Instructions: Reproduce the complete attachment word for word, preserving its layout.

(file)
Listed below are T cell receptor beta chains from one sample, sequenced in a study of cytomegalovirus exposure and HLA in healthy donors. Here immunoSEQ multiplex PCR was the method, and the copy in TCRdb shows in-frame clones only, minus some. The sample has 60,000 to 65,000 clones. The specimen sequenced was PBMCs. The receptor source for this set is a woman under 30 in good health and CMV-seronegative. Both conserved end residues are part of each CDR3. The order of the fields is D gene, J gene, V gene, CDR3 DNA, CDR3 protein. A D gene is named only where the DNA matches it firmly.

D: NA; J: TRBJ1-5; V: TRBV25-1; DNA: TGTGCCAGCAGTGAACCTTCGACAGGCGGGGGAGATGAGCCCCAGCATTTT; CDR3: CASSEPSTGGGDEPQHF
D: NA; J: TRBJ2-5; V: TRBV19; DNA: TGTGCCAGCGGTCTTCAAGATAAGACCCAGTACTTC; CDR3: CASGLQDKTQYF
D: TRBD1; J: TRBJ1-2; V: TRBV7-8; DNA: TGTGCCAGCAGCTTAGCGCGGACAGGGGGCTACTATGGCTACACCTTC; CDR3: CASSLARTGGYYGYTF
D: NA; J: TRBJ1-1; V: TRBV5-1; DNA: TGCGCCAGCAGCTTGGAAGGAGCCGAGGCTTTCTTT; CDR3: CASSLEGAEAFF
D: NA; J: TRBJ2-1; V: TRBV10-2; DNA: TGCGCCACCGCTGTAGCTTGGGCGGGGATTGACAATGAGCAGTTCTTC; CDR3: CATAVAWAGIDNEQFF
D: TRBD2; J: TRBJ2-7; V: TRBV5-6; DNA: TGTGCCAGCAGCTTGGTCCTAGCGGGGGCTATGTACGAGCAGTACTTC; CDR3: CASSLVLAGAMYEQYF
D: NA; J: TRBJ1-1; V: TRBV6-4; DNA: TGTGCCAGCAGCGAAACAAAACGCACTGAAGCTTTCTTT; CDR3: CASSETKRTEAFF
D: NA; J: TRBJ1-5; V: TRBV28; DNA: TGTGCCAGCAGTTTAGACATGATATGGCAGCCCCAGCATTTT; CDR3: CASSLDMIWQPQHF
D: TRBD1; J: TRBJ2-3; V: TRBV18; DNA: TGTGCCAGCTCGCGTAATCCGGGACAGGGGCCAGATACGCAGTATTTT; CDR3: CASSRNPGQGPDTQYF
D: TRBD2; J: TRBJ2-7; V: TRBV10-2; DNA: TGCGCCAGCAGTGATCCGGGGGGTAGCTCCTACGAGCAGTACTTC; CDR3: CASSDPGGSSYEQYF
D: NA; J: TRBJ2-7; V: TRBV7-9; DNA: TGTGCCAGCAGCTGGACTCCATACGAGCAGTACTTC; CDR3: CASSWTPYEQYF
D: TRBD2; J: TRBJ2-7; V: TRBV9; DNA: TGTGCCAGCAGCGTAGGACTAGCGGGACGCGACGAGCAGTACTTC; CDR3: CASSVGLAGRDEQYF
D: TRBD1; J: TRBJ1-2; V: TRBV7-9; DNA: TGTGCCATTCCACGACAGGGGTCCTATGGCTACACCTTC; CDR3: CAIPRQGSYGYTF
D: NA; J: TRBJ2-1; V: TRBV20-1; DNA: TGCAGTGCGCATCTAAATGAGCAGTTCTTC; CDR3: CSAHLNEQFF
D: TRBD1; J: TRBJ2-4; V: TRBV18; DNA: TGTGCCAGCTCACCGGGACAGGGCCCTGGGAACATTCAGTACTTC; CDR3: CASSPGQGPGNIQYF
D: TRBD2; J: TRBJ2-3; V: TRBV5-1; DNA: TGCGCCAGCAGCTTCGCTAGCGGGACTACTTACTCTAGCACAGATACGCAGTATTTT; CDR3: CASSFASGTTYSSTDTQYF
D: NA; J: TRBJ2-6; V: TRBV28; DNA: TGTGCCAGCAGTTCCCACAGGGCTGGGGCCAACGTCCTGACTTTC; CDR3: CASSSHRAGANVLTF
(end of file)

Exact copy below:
Listed below are T cell receptor beta chains from one sample, sequenced in a study of cytomegalovirus exposure and HLA in healthy donors. Here immunoSEQ multiplex PCR was the method, and the copy in TCRdb shows in-frame clones only, minus some. The sample has 60,000 to 65,000 clones. The specimen sequenced was PBMCs. The receptor source for this set is a woman under 30 in good health and CMV-seronegative. Both conserved end residues are part of each CDR3. The order of the fields is D gene, J gene, V gene, CDR3 DNA, CDR3 protein. A D gene is named only where the DNA matches it firmly.

D: NA; J: TRBJ1-5; V: TRBV25-1; DNA: TGTGCCAGCAGTGAACCTTCGACAGGCGGGGGAGATGAGCCCCAGCATTTT; CDR3: CASSEPSTGGGDEPQHF
D: NA; J: TRBJ2-5; V: TRBV19; DNA: TGTGCCAGCGGTCTTCAAGATAAGACCCAGTACTTC; CDR3: CASGLQDKTQYF
D: TRBD1; J: TRBJ1-2; V: TRBV7-8; DNA: TGTGCCAGCAGCTTAGCGCGGACAGGGGGCTACTATGGCTACACCTTC; CDR3: CASSLARTGGYYGYTF
D: NA; J: TRBJ1-1; V: TRBV5-1; DNA: TGCGCCAGCAGCTTGGAAGGAGCCGAGGCTTTCTTT; CDR3: CASSLEGAEAFF
D: NA; J: TRBJ2-1; V: TRBV10-2; DNA: TGCGCCACCGCTGTAGCTTGGGCGGGGATTGACAATGAGCAGTTCTTC; CDR3: CATAVAWAGIDNEQFF
D: TRBD2; J: TRBJ2-7; V: TRBV5-6; DNA: TGTGCCAGCAGCTTGGTCCTAGCGGGGGCTATGTACGAGCAGTACTTC; CDR3: CASSLVLAGAMYEQYF
D: NA; J: TRBJ1-1; V: TRBV6-4; DNA: TGTGCCAGCAGCGAAACAAAACGCACTGAAGCTTTCTTT; CDR3: CASSETKRTEAFF
D: NA; J: TRBJ1-5; V: TRBV28; DNA: TGTGCCAGCAGTTTAGACATGATATGGCAGCCCCAGCATTTT; CDR3: CASSLDMIWQPQHF
D: TRBD1; J: TRBJ2-3; V: TRBV18; DNA: TGTGCCAGCTCGCGTAATCCGGGACAGGGGCCAGATACGCAGTATTTT; CDR3: CASSRNPGQGPDTQYF
D: TRBD2; J: TRBJ2-7; V: TRBV10-2; DNA: TGCGCCAGCAGTGATCCGGGGGGTAGCTCCTACGAGCAGTACTTC; CDR3: CASSDPGGSSYEQYF
D: NA; J: TRBJ2-7; V: TRBV7-9; DNA: TGTGCCAGCAGCTGGACTCCATACGAGCAGTACTTC; CDR3: CASSWTPYEQYF
D: TRBD2; J: TRBJ2-7; V: TRBV9; DNA: TGTGCCAGCAGCGTAGGACTAGCGGGACGCGACGAGCAGTACTTC; CDR3: CASSVGLAGRDEQYF
D: TRBD1; J: TRBJ1-2; V: TRBV7-9; DNA: TGTGCCATTCCACGACAGGGGTCCTATGGCTACACCTTC; CDR3: CAIPRQGSYGYTF
D: NA; J: TRBJ2-1; V: TRBV20-1; DNA: TGCAGTGCGCATCTAAATGAGCAGTTCTTC; CDR3: CSAHLNEQFF
D: TRBD1; J: TRBJ2-4; V: TRBV18; DNA: TGTGCCAGCTCACCGGGACAGGGCCCTGGGAACATTCAGTACTTC; CDR3: CASSPGQGPGNIQYF
D: TRBD2; J: TRBJ2-3; V: TRBV5-1; DNA: TGCGCCAGCAGCTTCGCTAGCGGGACTACTTACTCTAGCACAGATACGCAGTATTTT; CDR3: CASSFASGTTYSSTDTQYF
D: NA; J: TRBJ2-6; V: TRBV28; DNA: TGTGCCAGCAGTTCCCACAGGGCTGGGGCCAACGTCCTGACTTTC; CDR3: CASSSHRAGANVLTF